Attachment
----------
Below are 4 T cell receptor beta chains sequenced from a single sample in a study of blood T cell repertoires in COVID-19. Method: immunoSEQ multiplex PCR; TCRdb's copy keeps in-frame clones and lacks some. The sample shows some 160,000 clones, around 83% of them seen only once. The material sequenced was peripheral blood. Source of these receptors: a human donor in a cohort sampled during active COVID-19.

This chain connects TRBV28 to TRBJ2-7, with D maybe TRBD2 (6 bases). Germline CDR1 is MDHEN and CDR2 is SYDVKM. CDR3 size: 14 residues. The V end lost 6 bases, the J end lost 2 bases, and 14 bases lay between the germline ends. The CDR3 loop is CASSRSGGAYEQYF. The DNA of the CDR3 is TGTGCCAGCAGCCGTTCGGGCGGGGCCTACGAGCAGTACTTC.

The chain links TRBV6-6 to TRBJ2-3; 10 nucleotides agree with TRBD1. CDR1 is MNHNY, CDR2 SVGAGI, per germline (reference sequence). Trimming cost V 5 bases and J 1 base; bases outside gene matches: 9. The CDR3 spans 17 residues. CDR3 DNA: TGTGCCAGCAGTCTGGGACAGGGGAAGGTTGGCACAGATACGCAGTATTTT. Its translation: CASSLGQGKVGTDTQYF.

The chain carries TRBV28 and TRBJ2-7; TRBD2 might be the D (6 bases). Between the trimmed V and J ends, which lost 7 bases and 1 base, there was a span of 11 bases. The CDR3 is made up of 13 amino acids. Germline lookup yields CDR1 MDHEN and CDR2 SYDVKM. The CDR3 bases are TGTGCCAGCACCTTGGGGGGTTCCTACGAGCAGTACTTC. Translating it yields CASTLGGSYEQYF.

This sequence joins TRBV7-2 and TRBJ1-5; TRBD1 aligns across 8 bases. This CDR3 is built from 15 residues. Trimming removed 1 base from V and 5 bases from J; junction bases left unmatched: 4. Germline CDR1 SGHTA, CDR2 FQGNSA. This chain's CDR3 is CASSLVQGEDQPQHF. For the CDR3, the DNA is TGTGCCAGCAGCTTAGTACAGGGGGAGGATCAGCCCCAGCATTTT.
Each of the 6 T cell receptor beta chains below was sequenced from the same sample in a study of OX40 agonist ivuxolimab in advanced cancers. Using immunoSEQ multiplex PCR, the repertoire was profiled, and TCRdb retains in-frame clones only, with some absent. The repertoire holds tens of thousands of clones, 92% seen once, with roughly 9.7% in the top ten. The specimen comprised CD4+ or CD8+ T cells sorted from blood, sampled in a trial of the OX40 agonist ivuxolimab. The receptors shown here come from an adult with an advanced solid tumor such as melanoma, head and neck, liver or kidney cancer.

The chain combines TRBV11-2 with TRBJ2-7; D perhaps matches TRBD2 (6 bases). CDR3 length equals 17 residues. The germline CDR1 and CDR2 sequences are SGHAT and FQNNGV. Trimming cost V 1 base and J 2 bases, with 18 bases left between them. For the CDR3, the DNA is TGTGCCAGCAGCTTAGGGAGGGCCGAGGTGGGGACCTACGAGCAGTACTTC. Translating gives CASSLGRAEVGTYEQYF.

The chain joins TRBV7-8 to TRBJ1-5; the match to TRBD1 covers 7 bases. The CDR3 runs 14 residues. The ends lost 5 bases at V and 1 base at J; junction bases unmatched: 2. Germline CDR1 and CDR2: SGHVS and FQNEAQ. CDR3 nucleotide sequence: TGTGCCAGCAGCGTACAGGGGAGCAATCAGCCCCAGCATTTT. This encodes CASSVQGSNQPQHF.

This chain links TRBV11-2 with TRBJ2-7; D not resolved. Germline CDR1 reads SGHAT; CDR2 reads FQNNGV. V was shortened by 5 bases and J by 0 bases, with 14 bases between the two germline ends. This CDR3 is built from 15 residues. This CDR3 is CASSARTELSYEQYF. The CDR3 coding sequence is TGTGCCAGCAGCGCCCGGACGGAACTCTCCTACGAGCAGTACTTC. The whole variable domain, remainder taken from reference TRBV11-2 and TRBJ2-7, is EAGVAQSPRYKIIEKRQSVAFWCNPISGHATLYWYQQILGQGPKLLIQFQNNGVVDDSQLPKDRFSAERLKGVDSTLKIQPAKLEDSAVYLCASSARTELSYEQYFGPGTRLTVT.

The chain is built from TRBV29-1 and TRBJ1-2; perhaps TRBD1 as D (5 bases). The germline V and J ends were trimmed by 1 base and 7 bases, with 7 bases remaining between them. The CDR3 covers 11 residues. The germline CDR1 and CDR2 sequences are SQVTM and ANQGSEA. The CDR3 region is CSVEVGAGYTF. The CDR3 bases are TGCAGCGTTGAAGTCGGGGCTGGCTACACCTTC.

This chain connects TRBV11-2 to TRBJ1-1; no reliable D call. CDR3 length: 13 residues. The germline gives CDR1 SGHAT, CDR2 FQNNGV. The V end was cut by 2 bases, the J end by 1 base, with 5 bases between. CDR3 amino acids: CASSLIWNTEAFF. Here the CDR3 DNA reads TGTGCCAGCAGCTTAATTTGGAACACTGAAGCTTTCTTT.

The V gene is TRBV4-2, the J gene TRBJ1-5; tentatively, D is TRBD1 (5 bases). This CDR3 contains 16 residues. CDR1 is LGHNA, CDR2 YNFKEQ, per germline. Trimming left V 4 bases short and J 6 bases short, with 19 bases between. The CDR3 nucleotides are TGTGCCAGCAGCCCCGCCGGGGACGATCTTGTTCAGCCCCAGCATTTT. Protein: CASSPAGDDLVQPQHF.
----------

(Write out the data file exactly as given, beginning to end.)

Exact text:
Below are 4 T cell receptor beta chains sequenced from a single sample in a study of blood T cell repertoires in COVID-19. Method: immunoSEQ multiplex PCR; TCRdb's copy keeps in-frame clones and lacks some. The sample shows some 160,000 clones, around 83% of them seen only once. The material sequenced was peripheral blood. Source of these receptors: a human donor in a cohort sampled during active COVID-19.

This chain connects TRBV28 to TRBJ2-7, with D maybe TRBD2 (6 bases). Germline CDR1 is MDHEN and CDR2 is SYDVKM. CDR3 size: 14 residues. The V end lost 6 bases, the J end lost 2 bases, and 14 bases lay between the germline ends. The CDR3 loop is CASSRSGGAYEQYF. The DNA of the CDR3 is TGTGCCAGCAGCCGTTCGGGCGGGGCCTACGAGCAGTACTTC.

The chain links TRBV6-6 to TRBJ2-3; 10 nucleotides agree with TRBD1. CDR1 is MNHNY, CDR2 SVGAGI, per germline (reference sequence). Trimming cost V 5 bases and J 1 base; bases outside gene matches: 9. The CDR3 spans 17 residues. CDR3 DNA: TGTGCCAGCAGTCTGGGACAGGGGAAGGTTGGCACAGATACGCAGTATTTT. Its translation: CASSLGQGKVGTDTQYF.

The chain carries TRBV28 and TRBJ2-7; TRBD2 might be the D (6 bases). Between the trimmed V and J ends, which lost 7 bases and 1 base, there was a span of 11 bases. The CDR3 is made up of 13 amino acids. Germline lookup yields CDR1 MDHEN and CDR2 SYDVKM. The CDR3 bases are TGTGCCAGCACCTTGGGGGGTTCCTACGAGCAGTACTTC. Translating it yields CASTLGGSYEQYF.

This sequence joins TRBV7-2 and TRBJ1-5; TRBD1 aligns across 8 bases. This CDR3 is built from 15 residues. Trimming removed 1 base from V and 5 bases from J; junction bases left unmatched: 4. Germline CDR1 SGHTA, CDR2 FQGNSA. This chain's CDR3 is CASSLVQGEDQPQHF. For the CDR3, the DNA is TGTGCCAGCAGCTTAGTACAGGGGGAGGATCAGCCCCAGCATTTT.
Each of the 6 T cell receptor beta chains below was sequenced from the same sample in a study of OX40 agonist ivuxolimab in advanced cancers. Using immunoSEQ multiplex PCR, the repertoire was profiled, and TCRdb retains in-frame clones only, with some absent. The repertoire holds tens of thousands of clones, 92% seen once, with roughly 9.7% in the top ten. The specimen comprised CD4+ or CD8+ T cells sorted from blood, sampled in a trial of the OX40 agonist ivuxolimab. The receptors shown here come from an adult with an advanced solid tumor such as melanoma, head and neck, liver or kidney cancer.

The chain combines TRBV11-2 with TRBJ2-7; D perhaps matches TRBD2 (6 bases). CDR3 length equals 17 residues. The germline CDR1 and CDR2 sequences are SGHAT and FQNNGV. Trimming cost V 1 base and J 2 bases, with 18 bases left between them. For the CDR3, the DNA is TGTGCCAGCAGCTTAGGGAGGGCCGAGGTGGGGACCTACGAGCAGTACTTC. Translating gives CASSLGRAEVGTYEQYF.

The chain joins TRBV7-8 to TRBJ1-5; the match to TRBD1 covers 7 bases. The CDR3 runs 14 residues. The ends lost 5 bases at V and 1 base at J; junction bases unmatched: 2. Germline CDR1 and CDR2: SGHVS and FQNEAQ. CDR3 nucleotide sequence: TGTGCCAGCAGCGTACAGGGGAGCAATCAGCCCCAGCATTTT. This encodes CASSVQGSNQPQHF.

This chain links TRBV11-2 with TRBJ2-7; D not resolved. Germline CDR1 reads SGHAT; CDR2 reads FQNNGV. V was shortened by 5 bases and J by 0 bases, with 14 bases between the two germline ends. This CDR3 is built from 15 residues. This CDR3 is CASSARTELSYEQYF. The CDR3 coding sequence is TGTGCCAGCAGCGCCCGGACGGAACTCTCCTACGAGCAGTACTTC. The whole variable domain, remainder taken from reference TRBV11-2 and TRBJ2-7, is EAGVAQSPRYKIIEKRQSVAFWCNPISGHATLYWYQQILGQGPKLLIQFQNNGVVDDSQLPKDRFSAERLKGVDSTLKIQPAKLEDSAVYLCASSARTELSYEQYFGPGTRLTVT.

The chain is built from TRBV29-1 and TRBJ1-2; perhaps TRBD1 as D (5 bases). The germline V and J ends were trimmed by 1 base and 7 bases, with 7 bases remaining between them. The CDR3 covers 11 residues. The germline CDR1 and CDR2 sequences are SQVTM and ANQGSEA. The CDR3 region is CSVEVGAGYTF. The CDR3 bases are TGCAGCGTTGAAGTCGGGGCTGGCTACACCTTC.

This chain connects TRBV11-2 to TRBJ1-1; no reliable D call. CDR3 length: 13 residues. The germline gives CDR1 SGHAT, CDR2 FQNNGV. The V end was cut by 2 bases, the J end by 1 base, with 5 bases between. CDR3 amino acids: CASSLIWNTEAFF. Here the CDR3 DNA reads TGTGCCAGCAGCTTAATTTGGAACACTGAAGCTTTCTTT.

The V gene is TRBV4-2, the J gene TRBJ1-5; tentatively, D is TRBD1 (5 bases). This CDR3 contains 16 residues. CDR1 is LGHNA, CDR2 YNFKEQ, per germline. Trimming left V 4 bases short and J 6 bases short, with 19 bases between. The CDR3 nucleotides are TGTGCCAGCAGCCCCGCCGGGGACGATCTTGTTCAGCCCCAGCATTTT. Protein: CASSPAGDDLVQPQHF.